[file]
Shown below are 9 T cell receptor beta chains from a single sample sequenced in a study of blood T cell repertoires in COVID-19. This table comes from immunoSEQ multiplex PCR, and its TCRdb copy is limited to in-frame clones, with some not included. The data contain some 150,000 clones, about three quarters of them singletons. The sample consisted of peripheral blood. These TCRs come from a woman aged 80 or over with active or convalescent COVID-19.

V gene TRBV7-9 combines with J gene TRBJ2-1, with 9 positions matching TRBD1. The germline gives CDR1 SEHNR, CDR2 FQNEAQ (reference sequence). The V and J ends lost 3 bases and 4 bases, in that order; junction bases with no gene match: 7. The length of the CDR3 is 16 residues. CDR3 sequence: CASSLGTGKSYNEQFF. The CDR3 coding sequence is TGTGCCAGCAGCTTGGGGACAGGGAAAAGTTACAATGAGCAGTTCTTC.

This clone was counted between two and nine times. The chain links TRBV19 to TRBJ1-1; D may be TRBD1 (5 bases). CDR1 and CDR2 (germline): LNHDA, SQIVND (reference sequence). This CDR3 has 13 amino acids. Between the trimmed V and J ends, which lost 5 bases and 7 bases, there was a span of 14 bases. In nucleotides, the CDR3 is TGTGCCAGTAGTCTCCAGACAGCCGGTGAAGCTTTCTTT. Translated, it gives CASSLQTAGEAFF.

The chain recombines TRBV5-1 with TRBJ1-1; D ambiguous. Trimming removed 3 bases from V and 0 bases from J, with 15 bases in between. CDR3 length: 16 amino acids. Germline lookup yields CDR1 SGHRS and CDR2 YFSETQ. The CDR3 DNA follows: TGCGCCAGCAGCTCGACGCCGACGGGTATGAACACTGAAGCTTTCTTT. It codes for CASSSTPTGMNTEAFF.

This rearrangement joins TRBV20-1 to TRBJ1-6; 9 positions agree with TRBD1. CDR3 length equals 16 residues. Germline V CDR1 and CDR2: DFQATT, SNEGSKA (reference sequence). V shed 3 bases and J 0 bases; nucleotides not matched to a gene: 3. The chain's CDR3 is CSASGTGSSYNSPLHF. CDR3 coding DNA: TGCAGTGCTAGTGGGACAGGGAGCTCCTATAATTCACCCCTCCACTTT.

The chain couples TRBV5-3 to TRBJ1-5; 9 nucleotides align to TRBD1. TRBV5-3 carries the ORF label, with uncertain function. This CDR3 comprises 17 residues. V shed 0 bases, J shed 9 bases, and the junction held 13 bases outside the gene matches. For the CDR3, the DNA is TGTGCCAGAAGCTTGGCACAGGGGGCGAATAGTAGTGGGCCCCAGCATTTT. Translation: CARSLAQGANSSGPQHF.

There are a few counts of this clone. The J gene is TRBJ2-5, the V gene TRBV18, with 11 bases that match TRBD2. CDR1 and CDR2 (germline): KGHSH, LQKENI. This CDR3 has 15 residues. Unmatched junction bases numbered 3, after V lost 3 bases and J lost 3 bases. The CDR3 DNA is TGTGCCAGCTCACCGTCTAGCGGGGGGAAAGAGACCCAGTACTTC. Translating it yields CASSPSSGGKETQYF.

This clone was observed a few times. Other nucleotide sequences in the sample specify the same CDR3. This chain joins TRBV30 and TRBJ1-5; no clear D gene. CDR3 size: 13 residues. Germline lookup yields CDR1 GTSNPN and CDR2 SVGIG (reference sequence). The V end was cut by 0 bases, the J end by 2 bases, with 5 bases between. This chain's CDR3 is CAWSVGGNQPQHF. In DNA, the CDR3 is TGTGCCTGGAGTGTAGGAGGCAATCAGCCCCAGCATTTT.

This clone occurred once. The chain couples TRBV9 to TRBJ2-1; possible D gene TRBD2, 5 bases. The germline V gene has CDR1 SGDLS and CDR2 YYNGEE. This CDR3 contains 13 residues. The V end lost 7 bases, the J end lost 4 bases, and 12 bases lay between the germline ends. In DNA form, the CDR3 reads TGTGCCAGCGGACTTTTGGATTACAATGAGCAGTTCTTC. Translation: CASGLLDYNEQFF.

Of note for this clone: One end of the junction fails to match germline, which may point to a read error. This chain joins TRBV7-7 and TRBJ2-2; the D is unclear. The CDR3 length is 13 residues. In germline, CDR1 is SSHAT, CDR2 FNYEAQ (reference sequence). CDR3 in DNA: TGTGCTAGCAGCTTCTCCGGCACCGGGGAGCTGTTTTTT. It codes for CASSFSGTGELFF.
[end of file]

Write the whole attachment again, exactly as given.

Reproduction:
Shown below are 9 T cell receptor beta chains from a single sample sequenced in a study of blood T cell repertoires in COVID-19. This table comes from immunoSEQ multiplex PCR, and its TCRdb copy is limited to in-frame clones, with some not included. The data contain some 150,000 clones, about three quarters of them singletons. The sample consisted of peripheral blood. These TCRs come from a woman aged 80 or over with active or convalescent COVID-19.

V gene TRBV7-9 combines with J gene TRBJ2-1, with 9 positions matching TRBD1. The germline gives CDR1 SEHNR, CDR2 FQNEAQ (reference sequence). The V and J ends lost 3 bases and 4 bases, in that order; junction bases with no gene match: 7. The length of the CDR3 is 16 residues. CDR3 sequence: CASSLGTGKSYNEQFF. The CDR3 coding sequence is TGTGCCAGCAGCTTGGGGACAGGGAAAAGTTACAATGAGCAGTTCTTC.

This clone was counted between two and nine times. The chain links TRBV19 to TRBJ1-1; D may be TRBD1 (5 bases). CDR1 and CDR2 (germline): LNHDA, SQIVND (reference sequence). This CDR3 has 13 amino acids. Between the trimmed V and J ends, which lost 5 bases and 7 bases, there was a span of 14 bases. In nucleotides, the CDR3 is TGTGCCAGTAGTCTCCAGACAGCCGGTGAAGCTTTCTTT. Translated, it gives CASSLQTAGEAFF.

The chain recombines TRBV5-1 with TRBJ1-1; D ambiguous. Trimming removed 3 bases from V and 0 bases from J, with 15 bases in between. CDR3 length: 16 amino acids. Germline lookup yields CDR1 SGHRS and CDR2 YFSETQ. The CDR3 DNA follows: TGCGCCAGCAGCTCGACGCCGACGGGTATGAACACTGAAGCTTTCTTT. It codes for CASSSTPTGMNTEAFF.

This rearrangement joins TRBV20-1 to TRBJ1-6; 9 positions agree with TRBD1. CDR3 length equals 16 residues. Germline V CDR1 and CDR2: DFQATT, SNEGSKA (reference sequence). V shed 3 bases and J 0 bases; nucleotides not matched to a gene: 3. The chain's CDR3 is CSASGTGSSYNSPLHF. CDR3 coding DNA: TGCAGTGCTAGTGGGACAGGGAGCTCCTATAATTCACCCCTCCACTTT.

The chain couples TRBV5-3 to TRBJ1-5; 9 nucleotides align to TRBD1. TRBV5-3 carries the ORF label, with uncertain function. This CDR3 comprises 17 residues. V shed 0 bases, J shed 9 bases, and the junction held 13 bases outside the gene matches. For the CDR3, the DNA is TGTGCCAGAAGCTTGGCACAGGGGGCGAATAGTAGTGGGCCCCAGCATTTT. Translation: CARSLAQGANSSGPQHF.

There are a few counts of this clone. The J gene is TRBJ2-5, the V gene TRBV18, with 11 bases that match TRBD2. CDR1 and CDR2 (germline): KGHSH, LQKENI. This CDR3 has 15 residues. Unmatched junction bases numbered 3, after V lost 3 bases and J lost 3 bases. The CDR3 DNA is TGTGCCAGCTCACCGTCTAGCGGGGGGAAAGAGACCCAGTACTTC. Translating it yields CASSPSSGGKETQYF.

This clone was observed a few times. Other nucleotide sequences in the sample specify the same CDR3. This chain joins TRBV30 and TRBJ1-5; no clear D gene. CDR3 size: 13 residues. Germline lookup yields CDR1 GTSNPN and CDR2 SVGIG (reference sequence). The V end was cut by 0 bases, the J end by 2 bases, with 5 bases between. This chain's CDR3 is CAWSVGGNQPQHF. In DNA, the CDR3 is TGTGCCTGGAGTGTAGGAGGCAATCAGCCCCAGCATTTT.

This clone occurred once. The chain couples TRBV9 to TRBJ2-1; possible D gene TRBD2, 5 bases. The germline V gene has CDR1 SGDLS and CDR2 YYNGEE. This CDR3 contains 13 residues. The V end lost 7 bases, the J end lost 4 bases, and 12 bases lay between the germline ends. In DNA form, the CDR3 reads TGTGCCAGCGGACTTTTGGATTACAATGAGCAGTTCTTC. Translation: CASGLLDYNEQFF.

Of note for this clone: One end of the junction fails to match germline, which may point to a read error. This chain joins TRBV7-7 and TRBJ2-2; the D is unclear. The CDR3 length is 13 residues. In germline, CDR1 is SSHAT, CDR2 FNYEAQ (reference sequence). CDR3 in DNA: TGTGCTAGCAGCTTCTCCGGCACCGGGGAGCTGTTTTTT. It codes for CASSFSGTGELFF.